And yet, if we think that when Peter talks of sensuality or defiling passion, he’s just got homosexuality in mind, we’ve missed the point. Whenever the New Testament writers address sexual immorality, they’re thinking of any sexual activity outside of the covenant of marriage. It’s why the Epistle of Diognetus, written sometime in the second century, says that these early Christians ‘shared their bread, not their bed.’ They were marked both by a care for the poor and a sexual ethic very different from the surrounding Greco-Roman culture of the day. Plus, Jesus said that even to think a lustful thought is to commit adultery in your heart. He raises the bar so high that all of us stand guilty.
The problem is, these false teachers would say, ‘yeh but you’re not really guilty, don’t listen to Peter.’ And maybe you think something similar.
Maybe you hear all this stuff and think, ‘Why are Christians so obsessed with sex and what people do with their bodies?’ Well, we’ll look at why Peter says it matters in a moment, but you already know that what you do with your body matters, or else why do you exercise, or diet, or go to the doctor when something hurts? And given our particular cultural moment, if the body doesn’t matter, why does the person who thinks they’re transgender want to surgically change their body?
We all know our bodies matter. The real issue is that we want to be able to do with them whatever we want, and provided it’s not hurting anyone else, and there’s consent, no one should tell me otherwise.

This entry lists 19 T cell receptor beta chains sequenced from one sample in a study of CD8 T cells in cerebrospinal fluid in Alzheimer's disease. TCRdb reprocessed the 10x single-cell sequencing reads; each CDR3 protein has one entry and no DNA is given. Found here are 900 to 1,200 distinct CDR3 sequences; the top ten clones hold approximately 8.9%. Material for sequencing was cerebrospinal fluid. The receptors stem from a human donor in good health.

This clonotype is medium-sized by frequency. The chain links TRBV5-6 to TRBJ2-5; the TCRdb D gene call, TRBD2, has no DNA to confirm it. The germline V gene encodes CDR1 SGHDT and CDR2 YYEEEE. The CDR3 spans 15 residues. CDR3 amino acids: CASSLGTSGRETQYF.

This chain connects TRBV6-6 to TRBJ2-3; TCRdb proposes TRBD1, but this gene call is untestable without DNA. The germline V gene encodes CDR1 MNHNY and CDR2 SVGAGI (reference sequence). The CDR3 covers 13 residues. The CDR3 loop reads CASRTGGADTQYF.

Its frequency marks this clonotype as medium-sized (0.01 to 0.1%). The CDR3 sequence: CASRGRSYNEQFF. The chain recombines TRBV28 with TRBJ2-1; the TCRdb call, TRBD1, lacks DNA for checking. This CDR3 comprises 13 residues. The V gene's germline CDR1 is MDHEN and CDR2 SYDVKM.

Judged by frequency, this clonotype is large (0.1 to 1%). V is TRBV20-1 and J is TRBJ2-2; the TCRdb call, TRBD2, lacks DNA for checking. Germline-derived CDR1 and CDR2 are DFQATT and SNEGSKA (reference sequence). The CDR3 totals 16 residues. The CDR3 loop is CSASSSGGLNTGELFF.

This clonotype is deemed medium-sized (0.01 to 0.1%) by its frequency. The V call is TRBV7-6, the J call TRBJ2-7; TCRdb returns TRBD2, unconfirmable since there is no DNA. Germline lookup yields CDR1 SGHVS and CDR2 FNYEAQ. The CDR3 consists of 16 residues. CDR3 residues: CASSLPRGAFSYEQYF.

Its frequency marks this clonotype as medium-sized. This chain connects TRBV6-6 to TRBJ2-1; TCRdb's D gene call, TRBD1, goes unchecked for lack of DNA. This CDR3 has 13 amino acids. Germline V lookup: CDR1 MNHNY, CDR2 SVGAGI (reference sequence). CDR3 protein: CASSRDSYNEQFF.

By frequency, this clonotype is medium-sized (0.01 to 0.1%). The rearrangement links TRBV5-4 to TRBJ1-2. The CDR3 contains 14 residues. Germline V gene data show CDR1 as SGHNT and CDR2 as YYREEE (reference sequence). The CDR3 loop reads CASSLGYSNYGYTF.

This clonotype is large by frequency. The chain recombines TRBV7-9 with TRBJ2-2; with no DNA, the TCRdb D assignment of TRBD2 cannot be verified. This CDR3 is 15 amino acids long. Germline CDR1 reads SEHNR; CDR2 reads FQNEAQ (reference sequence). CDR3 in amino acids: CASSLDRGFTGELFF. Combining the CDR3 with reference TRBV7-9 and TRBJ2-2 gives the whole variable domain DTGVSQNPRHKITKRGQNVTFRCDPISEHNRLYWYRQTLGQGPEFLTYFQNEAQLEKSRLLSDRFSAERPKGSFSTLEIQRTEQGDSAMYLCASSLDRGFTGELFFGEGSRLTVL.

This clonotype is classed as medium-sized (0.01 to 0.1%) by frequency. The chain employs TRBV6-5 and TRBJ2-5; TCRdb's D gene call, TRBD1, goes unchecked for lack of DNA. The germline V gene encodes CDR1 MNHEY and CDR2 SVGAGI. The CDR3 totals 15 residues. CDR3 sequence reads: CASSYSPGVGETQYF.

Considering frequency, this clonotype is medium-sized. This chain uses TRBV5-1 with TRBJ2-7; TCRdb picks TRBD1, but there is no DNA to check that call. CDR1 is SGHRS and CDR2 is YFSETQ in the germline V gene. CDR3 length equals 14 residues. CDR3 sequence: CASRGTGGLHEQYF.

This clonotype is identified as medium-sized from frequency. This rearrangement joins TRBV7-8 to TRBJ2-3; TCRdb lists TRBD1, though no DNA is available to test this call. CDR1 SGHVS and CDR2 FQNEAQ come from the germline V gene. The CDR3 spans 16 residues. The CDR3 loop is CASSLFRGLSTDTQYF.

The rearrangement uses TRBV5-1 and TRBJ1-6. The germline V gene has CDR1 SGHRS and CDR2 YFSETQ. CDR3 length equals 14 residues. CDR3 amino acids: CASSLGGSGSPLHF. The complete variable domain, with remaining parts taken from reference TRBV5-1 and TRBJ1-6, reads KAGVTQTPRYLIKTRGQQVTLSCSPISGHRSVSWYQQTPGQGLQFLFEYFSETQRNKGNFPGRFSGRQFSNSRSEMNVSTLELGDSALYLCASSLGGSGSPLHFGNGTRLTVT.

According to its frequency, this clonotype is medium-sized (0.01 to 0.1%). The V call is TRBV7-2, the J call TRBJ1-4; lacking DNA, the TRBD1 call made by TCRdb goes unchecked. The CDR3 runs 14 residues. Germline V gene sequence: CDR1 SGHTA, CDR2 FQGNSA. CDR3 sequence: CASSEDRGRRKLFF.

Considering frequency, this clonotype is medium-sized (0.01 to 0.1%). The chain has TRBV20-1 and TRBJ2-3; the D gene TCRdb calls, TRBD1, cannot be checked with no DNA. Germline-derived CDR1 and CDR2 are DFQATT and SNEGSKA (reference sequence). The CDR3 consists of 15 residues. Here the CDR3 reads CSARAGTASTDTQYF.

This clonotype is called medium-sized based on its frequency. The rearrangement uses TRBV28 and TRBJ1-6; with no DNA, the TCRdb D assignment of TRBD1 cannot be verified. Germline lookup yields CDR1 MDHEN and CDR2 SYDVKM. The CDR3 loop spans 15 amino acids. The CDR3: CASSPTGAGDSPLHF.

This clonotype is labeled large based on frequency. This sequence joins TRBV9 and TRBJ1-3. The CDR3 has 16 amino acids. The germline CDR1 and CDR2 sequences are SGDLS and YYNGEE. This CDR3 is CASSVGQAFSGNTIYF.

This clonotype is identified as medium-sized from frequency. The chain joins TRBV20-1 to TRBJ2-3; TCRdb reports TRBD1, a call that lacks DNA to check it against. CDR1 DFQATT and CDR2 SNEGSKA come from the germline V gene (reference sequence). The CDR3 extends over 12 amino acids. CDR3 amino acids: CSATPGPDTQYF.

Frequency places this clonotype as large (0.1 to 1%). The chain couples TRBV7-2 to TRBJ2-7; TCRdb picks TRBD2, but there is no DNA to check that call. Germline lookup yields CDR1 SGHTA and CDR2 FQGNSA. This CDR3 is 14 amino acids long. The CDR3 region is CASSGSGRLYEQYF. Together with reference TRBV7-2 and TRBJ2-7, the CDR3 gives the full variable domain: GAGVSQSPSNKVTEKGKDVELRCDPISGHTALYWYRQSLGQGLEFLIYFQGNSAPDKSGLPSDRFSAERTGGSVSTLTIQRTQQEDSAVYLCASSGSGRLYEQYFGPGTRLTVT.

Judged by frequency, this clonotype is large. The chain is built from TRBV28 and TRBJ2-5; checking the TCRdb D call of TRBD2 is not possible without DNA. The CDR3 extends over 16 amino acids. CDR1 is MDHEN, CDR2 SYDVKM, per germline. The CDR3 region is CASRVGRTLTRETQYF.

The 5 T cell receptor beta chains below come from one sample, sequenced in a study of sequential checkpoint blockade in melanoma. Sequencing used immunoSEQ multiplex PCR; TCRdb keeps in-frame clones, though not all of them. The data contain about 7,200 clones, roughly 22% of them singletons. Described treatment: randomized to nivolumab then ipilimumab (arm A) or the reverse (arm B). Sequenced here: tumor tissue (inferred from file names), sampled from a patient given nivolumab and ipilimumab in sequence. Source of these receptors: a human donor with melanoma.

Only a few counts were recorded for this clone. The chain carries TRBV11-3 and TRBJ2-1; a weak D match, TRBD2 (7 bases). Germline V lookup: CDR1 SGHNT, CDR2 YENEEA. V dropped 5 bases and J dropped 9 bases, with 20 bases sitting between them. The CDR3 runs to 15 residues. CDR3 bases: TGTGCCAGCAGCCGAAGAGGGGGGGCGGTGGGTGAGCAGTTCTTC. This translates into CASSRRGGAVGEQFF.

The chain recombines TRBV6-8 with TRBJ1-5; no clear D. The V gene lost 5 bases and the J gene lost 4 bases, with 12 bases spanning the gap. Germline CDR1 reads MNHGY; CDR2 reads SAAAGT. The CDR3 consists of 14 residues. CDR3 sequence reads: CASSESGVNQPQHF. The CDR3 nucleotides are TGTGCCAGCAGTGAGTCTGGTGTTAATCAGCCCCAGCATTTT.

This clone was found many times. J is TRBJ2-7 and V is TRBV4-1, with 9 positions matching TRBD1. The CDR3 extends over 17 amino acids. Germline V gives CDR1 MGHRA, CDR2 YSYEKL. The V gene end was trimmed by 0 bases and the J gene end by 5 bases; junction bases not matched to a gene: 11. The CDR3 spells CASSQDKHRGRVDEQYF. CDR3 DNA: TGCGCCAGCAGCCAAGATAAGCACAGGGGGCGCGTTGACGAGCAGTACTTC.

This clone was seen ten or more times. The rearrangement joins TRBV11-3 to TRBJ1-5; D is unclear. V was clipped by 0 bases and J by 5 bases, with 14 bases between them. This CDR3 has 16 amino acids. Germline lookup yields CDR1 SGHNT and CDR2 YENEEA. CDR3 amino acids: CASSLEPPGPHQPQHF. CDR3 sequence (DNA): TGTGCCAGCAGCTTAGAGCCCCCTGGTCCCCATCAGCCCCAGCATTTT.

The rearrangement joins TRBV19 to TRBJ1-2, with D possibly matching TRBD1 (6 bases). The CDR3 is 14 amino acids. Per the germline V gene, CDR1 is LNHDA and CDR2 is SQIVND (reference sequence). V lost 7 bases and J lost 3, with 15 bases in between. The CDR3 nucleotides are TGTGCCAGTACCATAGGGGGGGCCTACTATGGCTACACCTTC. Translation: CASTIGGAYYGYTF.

But that’s the second reason this false teaching was attractive.
Verse 10, they ‘despise authority.’ And from what Peter writes in his first letter, and in this one, he’s likely got three things in mind - firstly, the authority of angels, which we’ll get to next week. Secondly, the authority of others whom God has placed over us: like parents in families, leaders in the church, or governments in the state. And as one commentator puts it, these false teachers are so convinced of their own interpretations and teaching, they won’t submit to anyone. But over all that, it’s the authority of Christ they’re despising.
Verse 1 again, they ‘bring in destructive heresies, even denying the Master who bought them.’ And Peter’s using the language of the slave market. And at one time these false teachers appeared to be true and loyal servants of Christ: bought by Christ, set free by Christ, to serve Christ, but now they’re backtracking on that. By what they taught and the way they lived it was obvious, Jesus was not their Lord, their only master was themselves.
But as Paul wrote to the church at Corinth, ‘You are not your own, for you were bought with a price. So glorify God in your body.’ (1 Cor 6:19-20).